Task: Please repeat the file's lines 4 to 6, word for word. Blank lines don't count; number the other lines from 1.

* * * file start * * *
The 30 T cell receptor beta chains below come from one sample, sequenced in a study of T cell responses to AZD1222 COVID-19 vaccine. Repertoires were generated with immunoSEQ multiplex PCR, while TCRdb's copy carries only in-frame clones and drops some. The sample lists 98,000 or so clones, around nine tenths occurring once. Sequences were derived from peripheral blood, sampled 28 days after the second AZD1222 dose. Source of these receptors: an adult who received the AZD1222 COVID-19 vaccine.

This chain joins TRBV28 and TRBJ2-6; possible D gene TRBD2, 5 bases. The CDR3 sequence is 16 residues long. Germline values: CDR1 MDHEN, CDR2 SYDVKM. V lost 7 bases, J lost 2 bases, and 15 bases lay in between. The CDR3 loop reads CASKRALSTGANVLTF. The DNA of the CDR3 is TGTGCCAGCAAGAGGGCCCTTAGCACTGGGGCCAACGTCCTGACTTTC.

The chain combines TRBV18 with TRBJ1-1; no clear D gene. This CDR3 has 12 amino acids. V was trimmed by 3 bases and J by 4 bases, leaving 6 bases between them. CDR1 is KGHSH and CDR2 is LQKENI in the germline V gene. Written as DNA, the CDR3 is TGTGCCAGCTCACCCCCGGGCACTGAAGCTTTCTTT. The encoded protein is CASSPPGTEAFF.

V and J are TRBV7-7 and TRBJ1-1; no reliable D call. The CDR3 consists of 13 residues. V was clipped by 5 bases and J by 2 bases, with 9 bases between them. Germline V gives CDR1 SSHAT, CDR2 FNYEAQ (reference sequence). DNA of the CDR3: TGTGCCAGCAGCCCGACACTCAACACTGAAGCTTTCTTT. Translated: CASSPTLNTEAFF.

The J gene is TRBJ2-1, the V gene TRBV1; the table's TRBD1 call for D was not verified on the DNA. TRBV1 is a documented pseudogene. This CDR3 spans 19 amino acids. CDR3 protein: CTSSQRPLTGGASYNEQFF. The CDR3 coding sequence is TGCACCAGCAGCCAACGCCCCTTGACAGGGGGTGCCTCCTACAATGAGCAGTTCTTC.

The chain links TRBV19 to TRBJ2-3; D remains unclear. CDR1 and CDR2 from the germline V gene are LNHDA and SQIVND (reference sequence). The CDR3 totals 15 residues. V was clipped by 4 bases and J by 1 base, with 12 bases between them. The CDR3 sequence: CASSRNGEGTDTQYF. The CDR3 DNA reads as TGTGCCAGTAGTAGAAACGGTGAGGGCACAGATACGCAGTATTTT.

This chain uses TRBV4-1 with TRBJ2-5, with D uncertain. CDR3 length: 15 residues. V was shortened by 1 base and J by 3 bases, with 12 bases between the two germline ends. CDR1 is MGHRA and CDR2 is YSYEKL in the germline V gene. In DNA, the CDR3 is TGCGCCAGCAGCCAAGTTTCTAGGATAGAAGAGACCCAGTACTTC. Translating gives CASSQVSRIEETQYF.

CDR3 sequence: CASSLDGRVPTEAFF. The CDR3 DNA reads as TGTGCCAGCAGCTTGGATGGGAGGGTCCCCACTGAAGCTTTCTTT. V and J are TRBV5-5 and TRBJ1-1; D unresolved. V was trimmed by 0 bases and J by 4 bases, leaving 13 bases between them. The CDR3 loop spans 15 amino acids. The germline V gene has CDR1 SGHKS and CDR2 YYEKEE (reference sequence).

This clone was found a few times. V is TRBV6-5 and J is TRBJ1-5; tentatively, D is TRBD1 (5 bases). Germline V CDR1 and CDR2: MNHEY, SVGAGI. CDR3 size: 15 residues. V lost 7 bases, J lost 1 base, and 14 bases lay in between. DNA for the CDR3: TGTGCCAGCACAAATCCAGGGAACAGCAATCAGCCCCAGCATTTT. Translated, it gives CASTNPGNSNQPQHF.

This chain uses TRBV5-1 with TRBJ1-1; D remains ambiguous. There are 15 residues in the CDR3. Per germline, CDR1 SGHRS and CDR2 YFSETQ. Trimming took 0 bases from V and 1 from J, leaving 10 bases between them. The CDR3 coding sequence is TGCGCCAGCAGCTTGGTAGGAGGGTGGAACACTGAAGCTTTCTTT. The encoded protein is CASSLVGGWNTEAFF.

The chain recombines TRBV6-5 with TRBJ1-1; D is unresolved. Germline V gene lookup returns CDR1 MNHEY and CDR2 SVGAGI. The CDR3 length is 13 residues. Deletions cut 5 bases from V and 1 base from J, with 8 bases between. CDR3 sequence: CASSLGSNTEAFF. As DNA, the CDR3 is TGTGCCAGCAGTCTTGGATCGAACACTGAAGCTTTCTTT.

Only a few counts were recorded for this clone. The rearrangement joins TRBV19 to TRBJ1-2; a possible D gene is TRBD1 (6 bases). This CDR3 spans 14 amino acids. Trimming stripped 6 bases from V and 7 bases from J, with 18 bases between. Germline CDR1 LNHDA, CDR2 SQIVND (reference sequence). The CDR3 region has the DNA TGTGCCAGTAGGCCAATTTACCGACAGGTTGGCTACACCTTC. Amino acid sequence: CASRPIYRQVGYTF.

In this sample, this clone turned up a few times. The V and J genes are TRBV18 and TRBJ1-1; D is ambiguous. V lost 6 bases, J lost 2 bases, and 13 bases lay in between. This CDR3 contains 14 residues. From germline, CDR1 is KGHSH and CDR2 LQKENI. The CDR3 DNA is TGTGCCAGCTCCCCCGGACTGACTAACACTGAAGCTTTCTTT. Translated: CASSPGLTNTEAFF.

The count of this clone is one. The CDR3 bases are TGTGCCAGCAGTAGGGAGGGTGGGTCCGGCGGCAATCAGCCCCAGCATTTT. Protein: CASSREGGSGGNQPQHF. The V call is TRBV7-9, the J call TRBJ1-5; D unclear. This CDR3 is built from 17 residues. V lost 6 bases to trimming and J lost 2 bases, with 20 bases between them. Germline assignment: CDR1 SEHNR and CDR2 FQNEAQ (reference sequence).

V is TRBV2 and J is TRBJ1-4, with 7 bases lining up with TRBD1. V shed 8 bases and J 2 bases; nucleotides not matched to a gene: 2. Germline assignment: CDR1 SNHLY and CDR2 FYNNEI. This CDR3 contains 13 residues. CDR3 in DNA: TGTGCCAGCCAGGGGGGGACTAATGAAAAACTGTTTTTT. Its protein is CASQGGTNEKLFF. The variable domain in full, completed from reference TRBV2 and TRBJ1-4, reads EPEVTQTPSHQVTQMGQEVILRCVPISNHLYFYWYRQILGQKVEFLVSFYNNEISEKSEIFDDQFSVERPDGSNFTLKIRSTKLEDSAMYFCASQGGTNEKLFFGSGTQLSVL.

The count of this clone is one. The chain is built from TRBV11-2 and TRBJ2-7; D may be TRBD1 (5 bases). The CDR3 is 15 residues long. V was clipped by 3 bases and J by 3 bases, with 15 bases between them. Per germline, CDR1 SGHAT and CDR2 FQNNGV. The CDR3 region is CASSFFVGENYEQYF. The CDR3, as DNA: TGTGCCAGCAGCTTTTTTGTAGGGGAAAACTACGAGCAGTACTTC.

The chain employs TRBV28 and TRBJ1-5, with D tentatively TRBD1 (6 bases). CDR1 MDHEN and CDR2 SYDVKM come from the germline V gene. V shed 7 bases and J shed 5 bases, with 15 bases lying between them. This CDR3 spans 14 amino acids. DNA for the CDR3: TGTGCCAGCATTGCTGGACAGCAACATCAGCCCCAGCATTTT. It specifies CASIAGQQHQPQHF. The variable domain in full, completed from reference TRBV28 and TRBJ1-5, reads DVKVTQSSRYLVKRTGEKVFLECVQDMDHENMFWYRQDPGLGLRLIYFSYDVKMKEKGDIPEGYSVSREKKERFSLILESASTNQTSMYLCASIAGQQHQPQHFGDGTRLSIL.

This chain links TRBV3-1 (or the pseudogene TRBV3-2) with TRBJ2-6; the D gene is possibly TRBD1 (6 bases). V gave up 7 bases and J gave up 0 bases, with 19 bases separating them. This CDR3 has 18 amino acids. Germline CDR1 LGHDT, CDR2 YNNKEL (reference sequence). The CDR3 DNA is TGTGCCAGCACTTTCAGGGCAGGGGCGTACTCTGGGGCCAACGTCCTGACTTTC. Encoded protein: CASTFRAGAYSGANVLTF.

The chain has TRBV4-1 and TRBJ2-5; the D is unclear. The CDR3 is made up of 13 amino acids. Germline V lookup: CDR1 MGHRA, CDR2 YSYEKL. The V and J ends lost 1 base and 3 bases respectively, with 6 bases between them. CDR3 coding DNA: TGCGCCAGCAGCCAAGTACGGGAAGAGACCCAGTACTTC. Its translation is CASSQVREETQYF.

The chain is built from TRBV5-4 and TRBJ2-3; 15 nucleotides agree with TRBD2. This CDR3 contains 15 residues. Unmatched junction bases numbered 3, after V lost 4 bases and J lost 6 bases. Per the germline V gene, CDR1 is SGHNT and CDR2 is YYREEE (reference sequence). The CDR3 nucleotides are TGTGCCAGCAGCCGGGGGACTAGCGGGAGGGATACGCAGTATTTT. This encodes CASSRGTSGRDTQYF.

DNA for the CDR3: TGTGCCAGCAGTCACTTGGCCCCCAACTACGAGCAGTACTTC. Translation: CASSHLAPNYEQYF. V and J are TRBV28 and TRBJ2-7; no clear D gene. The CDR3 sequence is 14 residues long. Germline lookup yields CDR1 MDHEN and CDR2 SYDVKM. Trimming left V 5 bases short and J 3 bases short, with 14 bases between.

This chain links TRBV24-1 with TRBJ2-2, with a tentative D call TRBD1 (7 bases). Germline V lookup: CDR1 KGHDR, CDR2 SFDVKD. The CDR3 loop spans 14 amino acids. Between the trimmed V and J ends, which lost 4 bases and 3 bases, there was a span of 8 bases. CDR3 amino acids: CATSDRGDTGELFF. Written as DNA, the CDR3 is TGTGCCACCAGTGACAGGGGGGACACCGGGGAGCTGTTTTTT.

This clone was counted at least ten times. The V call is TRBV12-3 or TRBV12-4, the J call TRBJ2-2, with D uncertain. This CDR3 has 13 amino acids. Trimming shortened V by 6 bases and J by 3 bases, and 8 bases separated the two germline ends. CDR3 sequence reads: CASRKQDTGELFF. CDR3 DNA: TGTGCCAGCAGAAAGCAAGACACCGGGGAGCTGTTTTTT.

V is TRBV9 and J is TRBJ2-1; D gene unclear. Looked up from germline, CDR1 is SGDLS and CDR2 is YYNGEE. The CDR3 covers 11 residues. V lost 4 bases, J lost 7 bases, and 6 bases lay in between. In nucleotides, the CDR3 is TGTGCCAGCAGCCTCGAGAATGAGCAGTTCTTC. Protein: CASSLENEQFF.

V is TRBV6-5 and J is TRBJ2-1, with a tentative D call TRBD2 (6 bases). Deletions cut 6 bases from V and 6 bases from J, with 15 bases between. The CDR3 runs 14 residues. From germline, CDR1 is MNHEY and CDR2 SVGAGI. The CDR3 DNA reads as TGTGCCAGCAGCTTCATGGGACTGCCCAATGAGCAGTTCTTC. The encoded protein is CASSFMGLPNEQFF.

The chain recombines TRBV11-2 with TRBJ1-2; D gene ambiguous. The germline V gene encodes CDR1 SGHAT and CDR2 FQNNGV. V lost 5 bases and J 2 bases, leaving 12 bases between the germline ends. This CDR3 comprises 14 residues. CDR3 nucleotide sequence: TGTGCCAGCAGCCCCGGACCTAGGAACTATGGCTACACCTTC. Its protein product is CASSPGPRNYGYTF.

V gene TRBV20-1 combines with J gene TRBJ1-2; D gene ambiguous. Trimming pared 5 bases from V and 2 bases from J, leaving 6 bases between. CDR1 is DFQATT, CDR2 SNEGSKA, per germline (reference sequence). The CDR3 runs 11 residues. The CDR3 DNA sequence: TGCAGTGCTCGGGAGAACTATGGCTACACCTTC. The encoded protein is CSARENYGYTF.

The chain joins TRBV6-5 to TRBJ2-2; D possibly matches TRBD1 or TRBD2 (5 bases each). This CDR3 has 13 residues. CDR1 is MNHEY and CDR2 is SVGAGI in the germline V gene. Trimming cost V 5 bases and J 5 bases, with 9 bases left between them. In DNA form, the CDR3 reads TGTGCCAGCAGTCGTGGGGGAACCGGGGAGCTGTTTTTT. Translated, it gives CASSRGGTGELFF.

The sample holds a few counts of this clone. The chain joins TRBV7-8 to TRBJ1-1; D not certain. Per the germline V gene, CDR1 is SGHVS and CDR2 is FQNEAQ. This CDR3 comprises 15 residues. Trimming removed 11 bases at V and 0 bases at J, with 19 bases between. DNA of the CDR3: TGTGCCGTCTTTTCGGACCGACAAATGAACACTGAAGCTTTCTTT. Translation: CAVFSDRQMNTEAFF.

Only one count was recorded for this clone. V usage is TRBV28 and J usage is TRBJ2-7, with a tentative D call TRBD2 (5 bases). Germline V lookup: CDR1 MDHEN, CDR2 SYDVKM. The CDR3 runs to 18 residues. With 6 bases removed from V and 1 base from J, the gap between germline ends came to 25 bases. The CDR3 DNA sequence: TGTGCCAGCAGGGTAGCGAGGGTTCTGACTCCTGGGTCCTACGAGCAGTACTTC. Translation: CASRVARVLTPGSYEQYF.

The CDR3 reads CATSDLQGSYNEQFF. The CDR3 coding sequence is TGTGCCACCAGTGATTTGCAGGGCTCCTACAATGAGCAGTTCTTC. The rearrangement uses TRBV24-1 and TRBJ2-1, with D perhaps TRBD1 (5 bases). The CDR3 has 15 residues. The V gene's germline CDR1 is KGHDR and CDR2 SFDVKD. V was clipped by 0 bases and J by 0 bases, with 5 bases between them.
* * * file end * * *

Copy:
V and J are TRBV7-7 and TRBJ1-1; no reliable D call. The CDR3 consists of 13 residues. V was clipped by 5 bases and J by 2 bases, with 9 bases between them. Germline V gives CDR1 SSHAT, CDR2 FNYEAQ (reference sequence). DNA of the CDR3: TGTGCCAGCAGCCCGACACTCAACACTGAAGCTTTCTTT. Translated: CASSPTLNTEAFF.

The J gene is TRBJ2-1, the V gene TRBV1; the table's TRBD1 call for D was not verified on the DNA. TRBV1 is a documented pseudogene. This CDR3 spans 19 amino acids. CDR3 protein: CTSSQRPLTGGASYNEQFF. The CDR3 coding sequence is TGCACCAGCAGCCAACGCCCCTTGACAGGGGGTGCCTCCTACAATGAGCAGTTCTTC.

The chain links TRBV19 to TRBJ2-3; D remains unclear. CDR1 and CDR2 from the germline V gene are LNHDA and SQIVND (reference sequence). The CDR3 totals 15 residues. V was clipped by 4 bases and J by 1 base, with 12 bases between them. The CDR3 sequence: CASSRNGEGTDTQYF. The CDR3 DNA reads as TGTGCCAGTAGTAGAAACGGTGAGGGCACAGATACGCAGTATTTT.